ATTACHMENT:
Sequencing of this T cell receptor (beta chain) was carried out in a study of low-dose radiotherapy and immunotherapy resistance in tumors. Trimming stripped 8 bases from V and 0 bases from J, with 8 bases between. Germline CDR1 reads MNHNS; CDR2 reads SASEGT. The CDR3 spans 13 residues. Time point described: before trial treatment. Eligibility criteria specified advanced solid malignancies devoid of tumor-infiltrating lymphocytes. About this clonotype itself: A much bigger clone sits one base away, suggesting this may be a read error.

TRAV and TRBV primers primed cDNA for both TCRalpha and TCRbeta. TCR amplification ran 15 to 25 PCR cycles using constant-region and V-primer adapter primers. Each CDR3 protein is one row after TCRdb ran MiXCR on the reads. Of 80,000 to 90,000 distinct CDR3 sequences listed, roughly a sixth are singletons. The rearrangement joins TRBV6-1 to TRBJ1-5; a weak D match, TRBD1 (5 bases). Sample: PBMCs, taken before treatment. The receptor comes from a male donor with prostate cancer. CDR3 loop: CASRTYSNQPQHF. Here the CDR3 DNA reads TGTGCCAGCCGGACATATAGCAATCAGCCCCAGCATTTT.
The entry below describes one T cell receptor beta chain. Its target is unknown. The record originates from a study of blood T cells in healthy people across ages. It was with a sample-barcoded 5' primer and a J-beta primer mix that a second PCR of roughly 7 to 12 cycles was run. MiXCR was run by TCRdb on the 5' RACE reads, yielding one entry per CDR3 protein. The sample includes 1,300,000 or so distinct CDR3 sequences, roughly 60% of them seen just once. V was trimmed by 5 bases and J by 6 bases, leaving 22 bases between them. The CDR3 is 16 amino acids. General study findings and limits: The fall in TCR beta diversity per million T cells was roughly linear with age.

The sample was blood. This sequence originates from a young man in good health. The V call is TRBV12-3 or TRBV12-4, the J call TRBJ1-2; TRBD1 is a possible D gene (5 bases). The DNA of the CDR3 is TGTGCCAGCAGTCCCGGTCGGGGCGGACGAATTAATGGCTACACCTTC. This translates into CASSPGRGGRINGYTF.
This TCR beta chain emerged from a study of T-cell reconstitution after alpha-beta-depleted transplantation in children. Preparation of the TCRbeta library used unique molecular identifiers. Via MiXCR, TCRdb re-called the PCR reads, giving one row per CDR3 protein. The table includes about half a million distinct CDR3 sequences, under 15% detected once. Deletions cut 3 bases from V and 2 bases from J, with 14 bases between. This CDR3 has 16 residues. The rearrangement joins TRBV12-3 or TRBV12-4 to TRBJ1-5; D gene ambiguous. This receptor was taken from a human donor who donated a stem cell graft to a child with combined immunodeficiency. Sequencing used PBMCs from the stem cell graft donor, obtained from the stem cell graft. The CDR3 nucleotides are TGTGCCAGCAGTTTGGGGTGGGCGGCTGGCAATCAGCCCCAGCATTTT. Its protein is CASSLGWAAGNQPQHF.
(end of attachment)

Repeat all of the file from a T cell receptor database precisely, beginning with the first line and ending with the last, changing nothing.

Sequencing of this T cell receptor (beta chain) was carried out in a study of low-dose radiotherapy and immunotherapy resistance in tumors. Trimming stripped 8 bases from V and 0 bases from J, with 8 bases between. Germline CDR1 reads MNHNS; CDR2 reads SASEGT. The CDR3 spans 13 residues. Time point described: before trial treatment. Eligibility criteria specified advanced solid malignancies devoid of tumor-infiltrating lymphocytes. About this clonotype itself: A much bigger clone sits one base away, suggesting this may be a read error.

TRAV and TRBV primers primed cDNA for both TCRalpha and TCRbeta. TCR amplification ran 15 to 25 PCR cycles using constant-region and V-primer adapter primers. Each CDR3 protein is one row after TCRdb ran MiXCR on the reads. Of 80,000 to 90,000 distinct CDR3 sequences listed, roughly a sixth are singletons. The rearrangement joins TRBV6-1 to TRBJ1-5; a weak D match, TRBD1 (5 bases). Sample: PBMCs, taken before treatment. The receptor comes from a male donor with prostate cancer. CDR3 loop: CASRTYSNQPQHF. Here the CDR3 DNA reads TGTGCCAGCCGGACATATAGCAATCAGCCCCAGCATTTT.
The entry below describes one T cell receptor beta chain. Its target is unknown. The record originates from a study of blood T cells in healthy people across ages. It was with a sample-barcoded 5' primer and a J-beta primer mix that a second PCR of roughly 7 to 12 cycles was run. MiXCR was run by TCRdb on the 5' RACE reads, yielding one entry per CDR3 protein. The sample includes 1,300,000 or so distinct CDR3 sequences, roughly 60% of them seen just once. V was trimmed by 5 bases and J by 6 bases, leaving 22 bases between them. The CDR3 is 16 amino acids. General study findings and limits: The fall in TCR beta diversity per million T cells was roughly linear with age.

The sample was blood. This sequence originates from a young man in good health. The V call is TRBV12-3 or TRBV12-4, the J call TRBJ1-2; TRBD1 is a possible D gene (5 bases). The DNA of the CDR3 is TGTGCCAGCAGTCCCGGTCGGGGCGGACGAATTAATGGCTACACCTTC. This translates into CASSPGRGGRINGYTF.
This TCR beta chain emerged from a study of T-cell reconstitution after alpha-beta-depleted transplantation in children. Preparation of the TCRbeta library used unique molecular identifiers. Via MiXCR, TCRdb re-called the PCR reads, giving one row per CDR3 protein. The table includes about half a million distinct CDR3 sequences, under 15% detected once. Deletions cut 3 bases from V and 2 bases from J, with 14 bases between. This CDR3 has 16 residues. The rearrangement joins TRBV12-3 or TRBV12-4 to TRBJ1-5; D gene ambiguous. This receptor was taken from a human donor who donated a stem cell graft to a child with combined immunodeficiency. Sequencing used PBMCs from the stem cell graft donor, obtained from the stem cell graft. The CDR3 nucleotides are TGTGCCAGCAGTTTGGGGTGGGCGGCTGGCAATCAGCCCCAGCATTTT. Its protein is CASSLGWAAGNQPQHF.